Love is a mystery, and writer-director Joanna Hogg’s unsettling and heartbreakingly beautiful drama “The Souvenir” plunges the audience and her leading character deep into that mystery.
That character is Julie, played by Honor Swinton Byrne in a radiant starring debut. Julie is a film student in London in the 1980s. She’s doing all the typical things a college student would do: Maintains an apartment with a flatmate (Jack McMullen), has parties with friends, and borrows money from time to time from her mum (played by Swinton Byrne’s real-life mother, Tilda Swinton).
Julie’s life changes when she meets Anthony (Tom Burke), who’s unlike the college boys she’s met before. He’s older, has a job in the Foreign Office, and seems to come from money. He wines and dines her in fancy restaurants, takes her to art galleries and gala functions, and shows her a world of wealth and refinement. Falling in love happens slowly, gradually, but the effect is no less powerful.
Even though Julie’s in love, some things don’t add up — like why Anthony, who’s so rich, is often borrowing money from her, then going out alone for hours on end. There is an explanation, delivered by an old friend of Anthony’s (Richard Ayoade), that changes Julie’s, and our, understanding of everything that has gone before.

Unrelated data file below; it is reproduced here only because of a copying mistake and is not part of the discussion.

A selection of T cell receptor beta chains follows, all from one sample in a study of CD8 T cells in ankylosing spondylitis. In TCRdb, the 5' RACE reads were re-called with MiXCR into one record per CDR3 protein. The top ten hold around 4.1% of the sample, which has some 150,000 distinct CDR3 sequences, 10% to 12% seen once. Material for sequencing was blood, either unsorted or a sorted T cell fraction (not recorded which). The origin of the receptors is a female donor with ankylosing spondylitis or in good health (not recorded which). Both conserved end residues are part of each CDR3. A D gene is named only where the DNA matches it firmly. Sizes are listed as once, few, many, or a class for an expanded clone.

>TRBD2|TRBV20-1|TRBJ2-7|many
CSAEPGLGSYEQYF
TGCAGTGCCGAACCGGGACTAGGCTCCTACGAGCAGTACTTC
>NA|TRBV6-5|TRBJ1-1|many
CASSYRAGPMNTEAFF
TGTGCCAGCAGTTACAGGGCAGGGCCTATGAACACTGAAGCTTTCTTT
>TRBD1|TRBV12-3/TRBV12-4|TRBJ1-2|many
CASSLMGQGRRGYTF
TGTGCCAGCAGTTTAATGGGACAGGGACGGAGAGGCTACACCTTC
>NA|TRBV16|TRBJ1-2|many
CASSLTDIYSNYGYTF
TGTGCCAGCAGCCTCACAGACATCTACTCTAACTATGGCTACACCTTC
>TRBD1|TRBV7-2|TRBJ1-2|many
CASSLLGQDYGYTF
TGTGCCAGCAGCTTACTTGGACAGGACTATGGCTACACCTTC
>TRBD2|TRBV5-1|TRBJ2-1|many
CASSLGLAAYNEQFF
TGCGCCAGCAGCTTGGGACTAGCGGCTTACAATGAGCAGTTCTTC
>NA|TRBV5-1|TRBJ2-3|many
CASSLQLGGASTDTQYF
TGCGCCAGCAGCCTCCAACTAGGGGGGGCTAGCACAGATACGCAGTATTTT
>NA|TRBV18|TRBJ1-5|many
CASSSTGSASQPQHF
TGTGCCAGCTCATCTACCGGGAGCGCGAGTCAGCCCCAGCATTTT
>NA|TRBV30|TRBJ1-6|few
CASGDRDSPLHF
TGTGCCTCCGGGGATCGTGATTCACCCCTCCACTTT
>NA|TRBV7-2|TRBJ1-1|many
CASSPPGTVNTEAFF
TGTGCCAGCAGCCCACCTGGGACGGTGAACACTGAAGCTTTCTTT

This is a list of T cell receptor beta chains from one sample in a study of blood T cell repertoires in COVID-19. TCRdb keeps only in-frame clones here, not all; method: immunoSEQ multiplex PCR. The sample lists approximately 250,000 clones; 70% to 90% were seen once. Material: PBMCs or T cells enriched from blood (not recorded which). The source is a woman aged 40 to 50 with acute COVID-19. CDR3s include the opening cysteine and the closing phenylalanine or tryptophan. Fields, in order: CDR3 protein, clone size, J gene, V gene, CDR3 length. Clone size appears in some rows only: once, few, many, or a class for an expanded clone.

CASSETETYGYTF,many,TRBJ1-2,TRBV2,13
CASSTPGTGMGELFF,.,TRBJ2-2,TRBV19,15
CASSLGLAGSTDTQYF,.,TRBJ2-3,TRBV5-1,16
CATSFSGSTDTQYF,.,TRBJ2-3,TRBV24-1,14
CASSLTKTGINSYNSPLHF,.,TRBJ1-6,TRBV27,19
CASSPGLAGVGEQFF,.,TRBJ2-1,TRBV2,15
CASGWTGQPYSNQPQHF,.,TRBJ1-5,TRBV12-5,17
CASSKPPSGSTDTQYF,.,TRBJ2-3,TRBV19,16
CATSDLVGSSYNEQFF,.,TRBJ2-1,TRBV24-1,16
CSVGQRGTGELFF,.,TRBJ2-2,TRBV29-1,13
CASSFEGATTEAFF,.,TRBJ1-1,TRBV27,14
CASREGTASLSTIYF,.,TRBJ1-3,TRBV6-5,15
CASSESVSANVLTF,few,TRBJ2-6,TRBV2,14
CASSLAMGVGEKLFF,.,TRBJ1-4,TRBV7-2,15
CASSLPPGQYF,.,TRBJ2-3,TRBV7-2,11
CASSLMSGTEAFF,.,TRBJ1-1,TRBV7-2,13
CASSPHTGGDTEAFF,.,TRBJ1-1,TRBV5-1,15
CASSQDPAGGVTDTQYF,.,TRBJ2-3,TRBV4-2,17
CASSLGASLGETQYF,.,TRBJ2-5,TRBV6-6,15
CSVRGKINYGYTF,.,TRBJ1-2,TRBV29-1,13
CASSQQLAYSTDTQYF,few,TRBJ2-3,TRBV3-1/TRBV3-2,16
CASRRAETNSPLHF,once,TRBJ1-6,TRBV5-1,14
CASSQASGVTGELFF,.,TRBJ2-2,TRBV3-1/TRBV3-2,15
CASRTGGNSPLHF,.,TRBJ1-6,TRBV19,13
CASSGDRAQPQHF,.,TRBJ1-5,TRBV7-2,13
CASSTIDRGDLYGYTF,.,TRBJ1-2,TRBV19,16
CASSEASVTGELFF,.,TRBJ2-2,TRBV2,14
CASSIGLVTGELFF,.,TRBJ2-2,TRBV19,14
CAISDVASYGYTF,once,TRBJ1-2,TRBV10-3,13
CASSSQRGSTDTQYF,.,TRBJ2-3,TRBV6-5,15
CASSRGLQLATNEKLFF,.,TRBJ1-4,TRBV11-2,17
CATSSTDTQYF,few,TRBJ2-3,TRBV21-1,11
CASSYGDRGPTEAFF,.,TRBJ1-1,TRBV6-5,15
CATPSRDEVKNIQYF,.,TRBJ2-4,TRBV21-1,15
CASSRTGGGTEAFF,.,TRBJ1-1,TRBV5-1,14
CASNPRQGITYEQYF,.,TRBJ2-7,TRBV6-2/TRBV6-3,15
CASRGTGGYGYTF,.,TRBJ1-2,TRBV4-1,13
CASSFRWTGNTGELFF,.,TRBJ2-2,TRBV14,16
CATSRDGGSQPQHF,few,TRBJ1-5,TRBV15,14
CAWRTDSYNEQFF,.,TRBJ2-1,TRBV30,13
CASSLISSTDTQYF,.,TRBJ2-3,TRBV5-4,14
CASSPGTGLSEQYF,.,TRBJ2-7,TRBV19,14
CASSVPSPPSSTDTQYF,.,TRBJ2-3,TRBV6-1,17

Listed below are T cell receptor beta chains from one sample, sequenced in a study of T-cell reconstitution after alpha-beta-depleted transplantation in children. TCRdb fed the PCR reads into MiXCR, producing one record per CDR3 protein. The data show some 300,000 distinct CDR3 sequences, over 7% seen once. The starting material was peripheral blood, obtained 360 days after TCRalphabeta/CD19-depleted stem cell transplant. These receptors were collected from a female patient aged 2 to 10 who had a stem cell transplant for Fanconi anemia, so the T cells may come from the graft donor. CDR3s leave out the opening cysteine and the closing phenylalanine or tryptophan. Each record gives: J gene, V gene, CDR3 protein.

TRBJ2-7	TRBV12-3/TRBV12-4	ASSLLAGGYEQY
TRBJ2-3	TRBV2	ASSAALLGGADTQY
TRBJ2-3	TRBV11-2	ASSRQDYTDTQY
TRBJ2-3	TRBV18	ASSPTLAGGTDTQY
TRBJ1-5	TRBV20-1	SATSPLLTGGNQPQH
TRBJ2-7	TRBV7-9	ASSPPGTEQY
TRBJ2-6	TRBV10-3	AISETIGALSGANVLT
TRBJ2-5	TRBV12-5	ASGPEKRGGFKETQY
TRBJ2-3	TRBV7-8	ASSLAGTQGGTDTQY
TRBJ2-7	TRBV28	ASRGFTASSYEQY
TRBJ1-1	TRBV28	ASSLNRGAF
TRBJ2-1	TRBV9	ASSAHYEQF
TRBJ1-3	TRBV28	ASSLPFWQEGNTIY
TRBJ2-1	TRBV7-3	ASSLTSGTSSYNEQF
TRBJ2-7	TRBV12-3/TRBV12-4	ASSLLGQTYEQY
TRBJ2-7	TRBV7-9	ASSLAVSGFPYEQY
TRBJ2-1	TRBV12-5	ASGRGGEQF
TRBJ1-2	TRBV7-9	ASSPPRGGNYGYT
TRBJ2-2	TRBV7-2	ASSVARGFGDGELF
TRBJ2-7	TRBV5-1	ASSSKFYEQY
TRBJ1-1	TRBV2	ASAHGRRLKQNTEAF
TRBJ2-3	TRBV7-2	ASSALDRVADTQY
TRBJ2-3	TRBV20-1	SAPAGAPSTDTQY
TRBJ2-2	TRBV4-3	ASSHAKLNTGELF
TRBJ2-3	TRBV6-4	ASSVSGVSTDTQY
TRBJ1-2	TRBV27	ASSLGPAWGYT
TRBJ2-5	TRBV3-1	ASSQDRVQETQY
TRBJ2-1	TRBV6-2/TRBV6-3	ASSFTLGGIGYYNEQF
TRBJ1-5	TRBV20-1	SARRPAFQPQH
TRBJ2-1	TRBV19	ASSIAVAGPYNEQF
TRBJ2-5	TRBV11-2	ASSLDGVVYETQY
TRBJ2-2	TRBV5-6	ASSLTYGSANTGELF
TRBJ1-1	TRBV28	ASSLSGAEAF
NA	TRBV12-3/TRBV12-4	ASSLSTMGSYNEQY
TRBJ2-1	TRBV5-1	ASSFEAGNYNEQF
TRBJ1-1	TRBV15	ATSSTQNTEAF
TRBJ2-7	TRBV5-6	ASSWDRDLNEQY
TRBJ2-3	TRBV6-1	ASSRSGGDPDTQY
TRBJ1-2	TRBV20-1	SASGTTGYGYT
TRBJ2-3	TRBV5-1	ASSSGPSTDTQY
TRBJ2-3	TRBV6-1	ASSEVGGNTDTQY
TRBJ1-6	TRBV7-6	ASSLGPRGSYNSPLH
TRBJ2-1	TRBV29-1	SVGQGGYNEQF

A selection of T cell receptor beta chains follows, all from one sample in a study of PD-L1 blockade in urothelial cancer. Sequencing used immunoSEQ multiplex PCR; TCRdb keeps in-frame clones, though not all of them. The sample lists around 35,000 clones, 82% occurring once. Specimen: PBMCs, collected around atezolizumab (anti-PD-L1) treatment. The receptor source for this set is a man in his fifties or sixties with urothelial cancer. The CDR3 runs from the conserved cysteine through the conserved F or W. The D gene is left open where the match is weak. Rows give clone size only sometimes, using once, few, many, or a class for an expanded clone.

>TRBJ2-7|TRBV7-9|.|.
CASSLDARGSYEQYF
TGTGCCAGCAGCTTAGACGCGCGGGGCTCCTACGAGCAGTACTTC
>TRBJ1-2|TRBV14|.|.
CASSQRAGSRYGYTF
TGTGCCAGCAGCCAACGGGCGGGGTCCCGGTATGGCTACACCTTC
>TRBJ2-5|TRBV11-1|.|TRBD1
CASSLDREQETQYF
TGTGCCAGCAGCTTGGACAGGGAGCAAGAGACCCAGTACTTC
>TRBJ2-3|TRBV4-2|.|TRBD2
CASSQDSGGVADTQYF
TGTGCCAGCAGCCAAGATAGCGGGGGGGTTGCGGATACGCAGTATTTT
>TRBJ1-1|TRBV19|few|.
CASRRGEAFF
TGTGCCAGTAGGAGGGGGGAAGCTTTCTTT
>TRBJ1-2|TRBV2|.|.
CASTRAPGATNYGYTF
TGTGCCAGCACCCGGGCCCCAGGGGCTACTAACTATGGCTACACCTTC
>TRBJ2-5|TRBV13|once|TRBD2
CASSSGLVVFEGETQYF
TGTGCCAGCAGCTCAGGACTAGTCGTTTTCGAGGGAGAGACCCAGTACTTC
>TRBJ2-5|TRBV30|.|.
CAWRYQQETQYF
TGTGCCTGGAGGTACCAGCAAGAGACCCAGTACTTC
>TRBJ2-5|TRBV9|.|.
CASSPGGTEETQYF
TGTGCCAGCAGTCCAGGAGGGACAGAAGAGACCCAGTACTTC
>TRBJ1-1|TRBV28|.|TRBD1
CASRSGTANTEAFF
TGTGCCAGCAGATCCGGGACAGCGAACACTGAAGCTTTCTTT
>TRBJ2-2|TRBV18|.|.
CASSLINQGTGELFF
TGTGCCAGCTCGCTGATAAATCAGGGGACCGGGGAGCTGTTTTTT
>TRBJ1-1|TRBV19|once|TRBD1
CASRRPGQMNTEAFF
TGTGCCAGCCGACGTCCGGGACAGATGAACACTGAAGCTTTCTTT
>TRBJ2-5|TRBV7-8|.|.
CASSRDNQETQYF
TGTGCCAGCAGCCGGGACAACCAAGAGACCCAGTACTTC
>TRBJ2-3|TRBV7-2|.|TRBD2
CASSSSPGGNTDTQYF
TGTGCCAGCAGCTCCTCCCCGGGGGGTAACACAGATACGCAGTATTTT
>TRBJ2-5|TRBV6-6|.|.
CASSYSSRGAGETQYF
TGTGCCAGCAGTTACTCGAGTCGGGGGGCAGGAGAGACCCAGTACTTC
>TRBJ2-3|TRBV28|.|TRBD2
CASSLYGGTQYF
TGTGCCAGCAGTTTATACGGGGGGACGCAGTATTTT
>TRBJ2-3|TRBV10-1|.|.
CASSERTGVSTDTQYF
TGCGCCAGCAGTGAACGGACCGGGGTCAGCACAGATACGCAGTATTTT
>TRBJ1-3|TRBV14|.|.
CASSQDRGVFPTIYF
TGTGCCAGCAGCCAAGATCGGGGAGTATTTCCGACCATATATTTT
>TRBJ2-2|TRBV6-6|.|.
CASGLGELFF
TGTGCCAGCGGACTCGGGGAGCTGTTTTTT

Hogg’s spare script gives Julie room to explore her feelings for Anthony, and whether she’s losing herself in her relationship with him. Hogg gives us many scenes where all the emotional impact is conveyed through Swinton Byrne’s quicksilver expressions. The 21-year-old actor has a more down-to-earth beauty than her ethereal mom, and she employs it here to give Julie both warmth and intelligence as she navigates her way through a tempestuous love affair. Meanwhile, Tilda Swinton subsumes herself in what may be her most challenging character yet: An ordinary suburban mom.
Hogg is promising a sequel to “The Souvenir,” and there is nothing more intriguing than another chapter in Julie’s life, as she blossoms into the person she will become. The first chapter shows much promise for Julie, and for the veteran Hogg’s ability to transform the familiar coming-of-age drama into something that’s quietly breathtaking.
Opened May 17 in select cities; opens Friday, June 7, at the Broadway Centre Cinemas (Salt Lake City). Rated R for some sexuality, graphic nudity, drug material and language. Running time: 120 minutes.